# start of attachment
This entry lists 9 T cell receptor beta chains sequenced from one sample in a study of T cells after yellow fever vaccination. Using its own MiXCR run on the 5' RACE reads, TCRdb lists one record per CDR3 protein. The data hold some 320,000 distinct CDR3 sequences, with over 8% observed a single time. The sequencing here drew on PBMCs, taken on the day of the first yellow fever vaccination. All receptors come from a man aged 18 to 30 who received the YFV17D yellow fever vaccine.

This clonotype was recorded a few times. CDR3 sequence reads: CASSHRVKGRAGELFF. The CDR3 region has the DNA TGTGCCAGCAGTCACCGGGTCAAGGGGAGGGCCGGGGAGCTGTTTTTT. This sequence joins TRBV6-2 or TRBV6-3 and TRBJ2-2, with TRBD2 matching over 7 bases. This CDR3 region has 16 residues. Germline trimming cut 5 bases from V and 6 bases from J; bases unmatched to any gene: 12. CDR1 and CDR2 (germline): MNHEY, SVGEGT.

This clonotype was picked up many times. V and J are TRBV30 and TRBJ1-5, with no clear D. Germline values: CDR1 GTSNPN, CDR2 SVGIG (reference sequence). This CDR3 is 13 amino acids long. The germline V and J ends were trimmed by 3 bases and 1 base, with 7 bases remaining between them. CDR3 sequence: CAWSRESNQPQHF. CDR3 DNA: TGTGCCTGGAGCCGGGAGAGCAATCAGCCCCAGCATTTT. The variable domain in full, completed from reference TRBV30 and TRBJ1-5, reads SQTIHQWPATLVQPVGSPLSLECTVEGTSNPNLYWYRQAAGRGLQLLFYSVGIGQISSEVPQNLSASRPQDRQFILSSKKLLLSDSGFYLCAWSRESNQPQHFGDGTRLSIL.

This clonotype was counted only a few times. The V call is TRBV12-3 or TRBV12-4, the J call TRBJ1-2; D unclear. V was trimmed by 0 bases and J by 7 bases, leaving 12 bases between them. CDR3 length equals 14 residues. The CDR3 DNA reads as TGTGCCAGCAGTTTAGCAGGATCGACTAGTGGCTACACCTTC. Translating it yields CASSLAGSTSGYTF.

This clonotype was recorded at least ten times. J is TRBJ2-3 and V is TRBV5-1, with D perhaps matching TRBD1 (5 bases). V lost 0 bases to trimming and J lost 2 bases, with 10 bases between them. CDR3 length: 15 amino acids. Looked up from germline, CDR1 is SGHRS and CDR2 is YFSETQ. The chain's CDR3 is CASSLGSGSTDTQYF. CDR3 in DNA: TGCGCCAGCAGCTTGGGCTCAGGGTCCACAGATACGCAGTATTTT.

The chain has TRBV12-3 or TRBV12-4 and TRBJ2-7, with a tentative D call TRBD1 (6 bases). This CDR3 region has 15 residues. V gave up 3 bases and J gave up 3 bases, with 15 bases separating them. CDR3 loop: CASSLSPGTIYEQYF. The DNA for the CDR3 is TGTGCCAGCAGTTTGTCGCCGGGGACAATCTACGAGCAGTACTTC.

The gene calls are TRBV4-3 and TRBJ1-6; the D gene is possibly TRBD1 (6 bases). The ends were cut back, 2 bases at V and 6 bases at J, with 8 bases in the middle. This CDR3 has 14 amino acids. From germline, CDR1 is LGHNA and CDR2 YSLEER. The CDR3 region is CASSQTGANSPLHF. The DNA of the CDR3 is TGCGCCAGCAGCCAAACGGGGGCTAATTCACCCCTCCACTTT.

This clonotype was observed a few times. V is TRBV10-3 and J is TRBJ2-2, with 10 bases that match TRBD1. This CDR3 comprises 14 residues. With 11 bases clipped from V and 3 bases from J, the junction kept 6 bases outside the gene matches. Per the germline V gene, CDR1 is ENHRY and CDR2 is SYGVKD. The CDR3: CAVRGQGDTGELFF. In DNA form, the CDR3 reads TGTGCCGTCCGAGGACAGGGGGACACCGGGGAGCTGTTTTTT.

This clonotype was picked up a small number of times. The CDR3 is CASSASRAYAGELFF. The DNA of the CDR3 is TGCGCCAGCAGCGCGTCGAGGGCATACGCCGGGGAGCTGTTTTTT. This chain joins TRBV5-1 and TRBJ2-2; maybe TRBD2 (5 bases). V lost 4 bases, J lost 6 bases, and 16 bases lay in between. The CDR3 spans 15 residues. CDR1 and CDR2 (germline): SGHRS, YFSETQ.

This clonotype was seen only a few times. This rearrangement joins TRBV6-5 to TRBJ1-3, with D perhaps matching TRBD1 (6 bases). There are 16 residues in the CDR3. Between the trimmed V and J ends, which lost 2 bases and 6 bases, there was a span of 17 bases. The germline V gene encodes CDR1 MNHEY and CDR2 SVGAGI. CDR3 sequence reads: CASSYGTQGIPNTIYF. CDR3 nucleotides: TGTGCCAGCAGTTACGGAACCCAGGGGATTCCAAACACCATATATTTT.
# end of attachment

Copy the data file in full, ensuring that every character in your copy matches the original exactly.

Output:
This entry lists 9 T cell receptor beta chains sequenced from one sample in a study of T cells after yellow fever vaccination. Using its own MiXCR run on the 5' RACE reads, TCRdb lists one record per CDR3 protein. The data hold some 320,000 distinct CDR3 sequences, with over 8% observed a single time. The sequencing here drew on PBMCs, taken on the day of the first yellow fever vaccination. All receptors come from a man aged 18 to 30 who received the YFV17D yellow fever vaccine.

This clonotype was recorded a few times. CDR3 sequence reads: CASSHRVKGRAGELFF. The CDR3 region has the DNA TGTGCCAGCAGTCACCGGGTCAAGGGGAGGGCCGGGGAGCTGTTTTTT. This sequence joins TRBV6-2 or TRBV6-3 and TRBJ2-2, with TRBD2 matching over 7 bases. This CDR3 region has 16 residues. Germline trimming cut 5 bases from V and 6 bases from J; bases unmatched to any gene: 12. CDR1 and CDR2 (germline): MNHEY, SVGEGT.

This clonotype was picked up many times. V and J are TRBV30 and TRBJ1-5, with no clear D. Germline values: CDR1 GTSNPN, CDR2 SVGIG (reference sequence). This CDR3 is 13 amino acids long. The germline V and J ends were trimmed by 3 bases and 1 base, with 7 bases remaining between them. CDR3 sequence: CAWSRESNQPQHF. CDR3 DNA: TGTGCCTGGAGCCGGGAGAGCAATCAGCCCCAGCATTTT. The variable domain in full, completed from reference TRBV30 and TRBJ1-5, reads SQTIHQWPATLVQPVGSPLSLECTVEGTSNPNLYWYRQAAGRGLQLLFYSVGIGQISSEVPQNLSASRPQDRQFILSSKKLLLSDSGFYLCAWSRESNQPQHFGDGTRLSIL.

This clonotype was counted only a few times. The V call is TRBV12-3 or TRBV12-4, the J call TRBJ1-2; D unclear. V was trimmed by 0 bases and J by 7 bases, leaving 12 bases between them. CDR3 length equals 14 residues. The CDR3 DNA reads as TGTGCCAGCAGTTTAGCAGGATCGACTAGTGGCTACACCTTC. Translating it yields CASSLAGSTSGYTF.

This clonotype was recorded at least ten times. J is TRBJ2-3 and V is TRBV5-1, with D perhaps matching TRBD1 (5 bases). V lost 0 bases to trimming and J lost 2 bases, with 10 bases between them. CDR3 length: 15 amino acids. Looked up from germline, CDR1 is SGHRS and CDR2 is YFSETQ. The chain's CDR3 is CASSLGSGSTDTQYF. CDR3 in DNA: TGCGCCAGCAGCTTGGGCTCAGGGTCCACAGATACGCAGTATTTT.

The chain has TRBV12-3 or TRBV12-4 and TRBJ2-7, with a tentative D call TRBD1 (6 bases). This CDR3 region has 15 residues. V gave up 3 bases and J gave up 3 bases, with 15 bases separating them. CDR3 loop: CASSLSPGTIYEQYF. The DNA for the CDR3 is TGTGCCAGCAGTTTGTCGCCGGGGACAATCTACGAGCAGTACTTC.

The gene calls are TRBV4-3 and TRBJ1-6; the D gene is possibly TRBD1 (6 bases). The ends were cut back, 2 bases at V and 6 bases at J, with 8 bases in the middle. This CDR3 has 14 amino acids. From germline, CDR1 is LGHNA and CDR2 YSLEER. The CDR3 region is CASSQTGANSPLHF. The DNA of the CDR3 is TGCGCCAGCAGCCAAACGGGGGCTAATTCACCCCTCCACTTT.

This clonotype was observed a few times. V is TRBV10-3 and J is TRBJ2-2, with 10 bases that match TRBD1. This CDR3 comprises 14 residues. With 11 bases clipped from V and 3 bases from J, the junction kept 6 bases outside the gene matches. Per the germline V gene, CDR1 is ENHRY and CDR2 is SYGVKD. The CDR3: CAVRGQGDTGELFF. In DNA form, the CDR3 reads TGTGCCGTCCGAGGACAGGGGGACACCGGGGAGCTGTTTTTT.

This clonotype was picked up a small number of times. The CDR3 is CASSASRAYAGELFF. The DNA of the CDR3 is TGCGCCAGCAGCGCGTCGAGGGCATACGCCGGGGAGCTGTTTTTT. This chain joins TRBV5-1 and TRBJ2-2; maybe TRBD2 (5 bases). V lost 4 bases, J lost 6 bases, and 16 bases lay in between. The CDR3 spans 15 residues. CDR1 and CDR2 (germline): SGHRS, YFSETQ.

This clonotype was seen only a few times. This rearrangement joins TRBV6-5 to TRBJ1-3, with D perhaps matching TRBD1 (6 bases). There are 16 residues in the CDR3. Between the trimmed V and J ends, which lost 2 bases and 6 bases, there was a span of 17 bases. The germline V gene encodes CDR1 MNHEY and CDR2 SVGAGI. CDR3 sequence reads: CASSYGTQGIPNTIYF. CDR3 nucleotides: TGTGCCAGCAGTTACGGAACCCAGGGGATTCCAAACACCATATATTTT.